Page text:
Sohan Qadri has had more than 70 exhibitions across the United States, Europe, Asia and Africa. His works are in the collections of the Peabody Essex Museum, Massachusetts; the Rubin Museum of Art, New York; and the National Gallery of Modern Art, New Delhi. His paintings are also in notable private collections, including those of Cirque du Soleil, Heinrich Böll, and Dr. Robert Thurman.
Despite the fact that he lived most of his life in Denmark, an overiding sense of Eastern ethos pervades his art.
Sohan Qadri with his painting liberates the word meditation from its fashionable taste and brings it back to its proper origin, uninfluenced by Western propaganda, misunderstandings and corruptions. – Heinrich Böll (Nobelprize lit. 1972, Köln)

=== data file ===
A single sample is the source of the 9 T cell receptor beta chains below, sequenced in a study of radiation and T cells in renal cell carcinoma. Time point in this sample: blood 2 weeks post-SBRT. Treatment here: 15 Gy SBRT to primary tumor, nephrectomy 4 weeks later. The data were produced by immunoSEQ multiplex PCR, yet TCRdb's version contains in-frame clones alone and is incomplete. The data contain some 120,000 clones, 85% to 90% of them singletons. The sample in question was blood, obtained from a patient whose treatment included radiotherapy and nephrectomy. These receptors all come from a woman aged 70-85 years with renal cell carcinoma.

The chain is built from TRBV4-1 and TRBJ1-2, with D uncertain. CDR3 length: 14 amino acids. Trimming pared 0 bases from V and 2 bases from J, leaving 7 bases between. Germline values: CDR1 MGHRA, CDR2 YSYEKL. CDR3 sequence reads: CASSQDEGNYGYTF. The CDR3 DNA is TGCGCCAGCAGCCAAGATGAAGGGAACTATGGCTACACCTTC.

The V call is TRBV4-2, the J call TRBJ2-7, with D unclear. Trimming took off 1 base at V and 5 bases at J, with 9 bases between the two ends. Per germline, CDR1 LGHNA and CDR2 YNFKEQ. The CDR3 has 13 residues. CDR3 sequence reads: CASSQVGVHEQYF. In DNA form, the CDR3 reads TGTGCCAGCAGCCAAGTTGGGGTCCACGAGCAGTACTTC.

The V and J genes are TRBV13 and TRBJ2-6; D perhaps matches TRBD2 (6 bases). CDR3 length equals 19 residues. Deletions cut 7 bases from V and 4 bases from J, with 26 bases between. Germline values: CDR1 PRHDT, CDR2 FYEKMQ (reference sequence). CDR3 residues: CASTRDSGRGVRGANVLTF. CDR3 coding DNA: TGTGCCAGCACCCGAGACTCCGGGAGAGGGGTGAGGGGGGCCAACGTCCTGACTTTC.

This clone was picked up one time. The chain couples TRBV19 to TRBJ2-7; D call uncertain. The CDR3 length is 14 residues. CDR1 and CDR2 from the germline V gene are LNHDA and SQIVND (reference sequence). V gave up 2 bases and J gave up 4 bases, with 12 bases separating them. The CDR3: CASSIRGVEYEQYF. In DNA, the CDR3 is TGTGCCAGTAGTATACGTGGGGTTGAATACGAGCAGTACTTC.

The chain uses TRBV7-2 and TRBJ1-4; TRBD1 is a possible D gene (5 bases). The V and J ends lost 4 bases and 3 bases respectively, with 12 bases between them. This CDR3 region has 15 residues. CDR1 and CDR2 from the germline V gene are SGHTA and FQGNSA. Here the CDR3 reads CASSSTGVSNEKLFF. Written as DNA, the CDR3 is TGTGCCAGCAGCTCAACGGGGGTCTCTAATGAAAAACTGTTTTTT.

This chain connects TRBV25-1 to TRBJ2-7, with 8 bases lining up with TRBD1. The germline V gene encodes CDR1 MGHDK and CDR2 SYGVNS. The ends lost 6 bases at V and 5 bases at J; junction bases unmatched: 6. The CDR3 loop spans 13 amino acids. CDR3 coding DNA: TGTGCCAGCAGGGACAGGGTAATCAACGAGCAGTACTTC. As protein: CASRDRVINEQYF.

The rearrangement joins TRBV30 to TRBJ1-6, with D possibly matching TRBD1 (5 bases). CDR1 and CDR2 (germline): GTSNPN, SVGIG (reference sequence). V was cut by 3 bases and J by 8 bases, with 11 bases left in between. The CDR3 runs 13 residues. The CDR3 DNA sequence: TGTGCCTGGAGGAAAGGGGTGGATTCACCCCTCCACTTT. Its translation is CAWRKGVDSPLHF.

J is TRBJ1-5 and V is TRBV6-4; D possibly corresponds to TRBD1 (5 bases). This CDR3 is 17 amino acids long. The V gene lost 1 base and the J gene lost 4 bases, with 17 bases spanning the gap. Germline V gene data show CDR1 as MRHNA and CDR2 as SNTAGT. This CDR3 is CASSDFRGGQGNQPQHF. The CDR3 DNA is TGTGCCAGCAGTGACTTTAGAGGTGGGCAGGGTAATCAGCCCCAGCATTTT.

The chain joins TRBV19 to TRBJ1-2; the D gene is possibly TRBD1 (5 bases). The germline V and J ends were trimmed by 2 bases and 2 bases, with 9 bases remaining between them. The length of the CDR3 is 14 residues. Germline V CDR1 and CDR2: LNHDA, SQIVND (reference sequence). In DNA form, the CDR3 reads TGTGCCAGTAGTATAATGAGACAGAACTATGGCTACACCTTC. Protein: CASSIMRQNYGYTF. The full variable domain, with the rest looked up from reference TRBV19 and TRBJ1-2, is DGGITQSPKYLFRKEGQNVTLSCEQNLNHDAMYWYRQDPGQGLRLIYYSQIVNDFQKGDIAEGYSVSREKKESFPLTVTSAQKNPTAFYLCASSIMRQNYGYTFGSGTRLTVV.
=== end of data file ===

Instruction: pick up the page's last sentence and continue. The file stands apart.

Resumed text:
You may look at his paintings as symbolic representations of the “serpent power”
(Kundalini) or as mere form and colour to enjoy as pure art . . . an exceptional artist. – F.N. Souza (Painter and Writer. New York 1976)
His art is enigmatic art, immaculately executed.
–Jenny Bergin (The Ottawa Citizen, July 7,1972)
Sohan Qadri, in a few words, believes in an inner and outer sphere in the life of man. Striving to establish contact with this world within, with one’s true self, he sees as utterly essential for all of us. His art belongs to something of the most refined one can perceive, something which touches “the ultimate secret”. We can experience his works directly and with strong presence, and thereafter we can slowly decipher and extract their secrets. – Virtus Schade (Art Critic and Writer, Copenhagen 1978)
“Qadri’s origins are in rural India, and as a boy, he was initiated by a Sufi and a vajrayan Tantric guru; this led to his lifelong practice of meditation and study of Buddhist philosophy, both of which inform his work.”
– Robert A.F. Thurman